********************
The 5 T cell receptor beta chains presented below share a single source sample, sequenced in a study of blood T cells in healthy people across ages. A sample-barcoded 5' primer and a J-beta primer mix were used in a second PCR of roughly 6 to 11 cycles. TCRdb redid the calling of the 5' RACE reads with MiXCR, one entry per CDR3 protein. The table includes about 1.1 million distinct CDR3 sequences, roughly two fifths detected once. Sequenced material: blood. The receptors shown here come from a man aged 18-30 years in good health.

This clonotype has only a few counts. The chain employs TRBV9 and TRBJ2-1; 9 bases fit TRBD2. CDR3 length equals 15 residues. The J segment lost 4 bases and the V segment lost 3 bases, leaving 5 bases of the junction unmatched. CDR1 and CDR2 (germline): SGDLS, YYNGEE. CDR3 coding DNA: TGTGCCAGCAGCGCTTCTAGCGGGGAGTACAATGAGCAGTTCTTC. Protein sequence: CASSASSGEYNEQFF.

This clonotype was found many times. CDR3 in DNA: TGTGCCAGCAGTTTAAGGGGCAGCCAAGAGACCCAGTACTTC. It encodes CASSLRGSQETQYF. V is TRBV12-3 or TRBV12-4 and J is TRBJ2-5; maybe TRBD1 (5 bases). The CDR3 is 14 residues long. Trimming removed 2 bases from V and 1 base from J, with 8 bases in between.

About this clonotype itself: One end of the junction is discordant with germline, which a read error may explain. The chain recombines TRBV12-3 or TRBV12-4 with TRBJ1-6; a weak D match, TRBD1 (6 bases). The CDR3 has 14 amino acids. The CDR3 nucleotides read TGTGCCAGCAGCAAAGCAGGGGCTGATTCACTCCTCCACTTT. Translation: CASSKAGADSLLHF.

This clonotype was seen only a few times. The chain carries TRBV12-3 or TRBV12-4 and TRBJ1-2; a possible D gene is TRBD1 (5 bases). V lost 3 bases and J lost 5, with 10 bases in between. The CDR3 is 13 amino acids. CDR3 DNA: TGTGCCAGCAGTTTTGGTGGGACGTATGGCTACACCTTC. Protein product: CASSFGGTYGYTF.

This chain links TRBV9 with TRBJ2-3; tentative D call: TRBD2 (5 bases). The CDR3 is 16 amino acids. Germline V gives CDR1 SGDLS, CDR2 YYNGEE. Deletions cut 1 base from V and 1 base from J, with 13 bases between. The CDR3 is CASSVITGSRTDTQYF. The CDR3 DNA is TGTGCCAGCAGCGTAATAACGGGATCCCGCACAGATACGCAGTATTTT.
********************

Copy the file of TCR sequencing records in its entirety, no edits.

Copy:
The 5 T cell receptor beta chains presented below share a single source sample, sequenced in a study of blood T cells in healthy people across ages. A sample-barcoded 5' primer and a J-beta primer mix were used in a second PCR of roughly 6 to 11 cycles. TCRdb redid the calling of the 5' RACE reads with MiXCR, one entry per CDR3 protein. The table includes about 1.1 million distinct CDR3 sequences, roughly two fifths detected once. Sequenced material: blood. The receptors shown here come from a man aged 18-30 years in good health.

This clonotype has only a few counts. The chain employs TRBV9 and TRBJ2-1; 9 bases fit TRBD2. CDR3 length equals 15 residues. The J segment lost 4 bases and the V segment lost 3 bases, leaving 5 bases of the junction unmatched. CDR1 and CDR2 (germline): SGDLS, YYNGEE. CDR3 coding DNA: TGTGCCAGCAGCGCTTCTAGCGGGGAGTACAATGAGCAGTTCTTC. Protein sequence: CASSASSGEYNEQFF.

This clonotype was found many times. CDR3 in DNA: TGTGCCAGCAGTTTAAGGGGCAGCCAAGAGACCCAGTACTTC. It encodes CASSLRGSQETQYF. V is TRBV12-3 or TRBV12-4 and J is TRBJ2-5; maybe TRBD1 (5 bases). The CDR3 is 14 residues long. Trimming removed 2 bases from V and 1 base from J, with 8 bases in between.

About this clonotype itself: One end of the junction is discordant with germline, which a read error may explain. The chain recombines TRBV12-3 or TRBV12-4 with TRBJ1-6; a weak D match, TRBD1 (6 bases). The CDR3 has 14 amino acids. The CDR3 nucleotides read TGTGCCAGCAGCAAAGCAGGGGCTGATTCACTCCTCCACTTT. Translation: CASSKAGADSLLHF.

This clonotype was seen only a few times. The chain carries TRBV12-3 or TRBV12-4 and TRBJ1-2; a possible D gene is TRBD1 (5 bases). V lost 3 bases and J lost 5, with 10 bases in between. The CDR3 is 13 amino acids. CDR3 DNA: TGTGCCAGCAGTTTTGGTGGGACGTATGGCTACACCTTC. Protein product: CASSFGGTYGYTF.

This chain links TRBV9 with TRBJ2-3; tentative D call: TRBD2 (5 bases). The CDR3 is 16 amino acids. Germline V gives CDR1 SGDLS, CDR2 YYNGEE. Deletions cut 1 base from V and 1 base from J, with 13 bases between. The CDR3 is CASSVITGSRTDTQYF. The CDR3 DNA is TGTGCCAGCAGCGTAATAACGGGATCCCGCACAGATACGCAGTATTTT.